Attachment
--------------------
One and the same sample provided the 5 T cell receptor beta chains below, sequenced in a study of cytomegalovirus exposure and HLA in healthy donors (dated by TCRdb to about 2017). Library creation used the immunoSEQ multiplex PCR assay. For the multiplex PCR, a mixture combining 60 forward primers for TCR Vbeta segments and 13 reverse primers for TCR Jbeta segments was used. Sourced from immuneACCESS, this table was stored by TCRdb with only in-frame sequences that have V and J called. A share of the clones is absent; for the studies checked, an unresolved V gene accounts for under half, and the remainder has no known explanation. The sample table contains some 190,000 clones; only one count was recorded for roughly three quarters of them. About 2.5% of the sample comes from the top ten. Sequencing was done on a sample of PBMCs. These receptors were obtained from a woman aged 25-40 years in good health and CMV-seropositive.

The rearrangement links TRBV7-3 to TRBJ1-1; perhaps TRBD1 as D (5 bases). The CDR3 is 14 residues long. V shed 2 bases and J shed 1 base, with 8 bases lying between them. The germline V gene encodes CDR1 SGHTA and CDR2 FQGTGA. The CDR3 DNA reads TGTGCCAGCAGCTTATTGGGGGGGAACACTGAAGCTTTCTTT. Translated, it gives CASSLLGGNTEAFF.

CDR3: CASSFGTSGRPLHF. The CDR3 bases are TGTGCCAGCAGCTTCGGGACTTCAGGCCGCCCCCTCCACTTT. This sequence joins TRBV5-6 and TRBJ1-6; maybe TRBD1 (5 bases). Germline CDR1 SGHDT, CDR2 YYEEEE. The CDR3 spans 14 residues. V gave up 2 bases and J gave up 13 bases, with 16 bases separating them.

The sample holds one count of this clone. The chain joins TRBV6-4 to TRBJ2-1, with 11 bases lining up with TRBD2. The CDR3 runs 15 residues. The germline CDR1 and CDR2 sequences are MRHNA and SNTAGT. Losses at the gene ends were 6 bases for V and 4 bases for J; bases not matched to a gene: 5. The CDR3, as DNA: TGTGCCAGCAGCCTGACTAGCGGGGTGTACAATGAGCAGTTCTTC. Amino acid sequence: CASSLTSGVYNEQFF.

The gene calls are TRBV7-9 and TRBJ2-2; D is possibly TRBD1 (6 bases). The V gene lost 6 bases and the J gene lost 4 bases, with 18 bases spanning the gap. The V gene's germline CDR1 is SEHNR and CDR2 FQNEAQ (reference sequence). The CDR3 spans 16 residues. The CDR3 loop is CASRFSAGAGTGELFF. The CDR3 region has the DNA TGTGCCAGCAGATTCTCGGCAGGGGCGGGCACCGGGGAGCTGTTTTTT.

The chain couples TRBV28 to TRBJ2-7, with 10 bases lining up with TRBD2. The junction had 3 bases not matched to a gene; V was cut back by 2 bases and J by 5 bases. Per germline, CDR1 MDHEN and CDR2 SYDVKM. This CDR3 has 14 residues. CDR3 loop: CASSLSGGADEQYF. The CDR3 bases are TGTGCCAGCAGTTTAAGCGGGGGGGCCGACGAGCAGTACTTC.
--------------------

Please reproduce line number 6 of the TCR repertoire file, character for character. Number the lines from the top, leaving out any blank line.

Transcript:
The chain couples TRBV28 to TRBJ2-7, with 10 bases lining up with TRBD2. The junction had 3 bases not matched to a gene; V was cut back by 2 bases and J by 5 bases. Per germline, CDR1 MDHEN and CDR2 SYDVKM. This CDR3 has 14 residues. CDR3 loop: CASSLSGGADEQYF. The CDR3 bases are TGTGCCAGCAGTTTAAGCGGGGGGGCCGACGAGCAGTACTTC.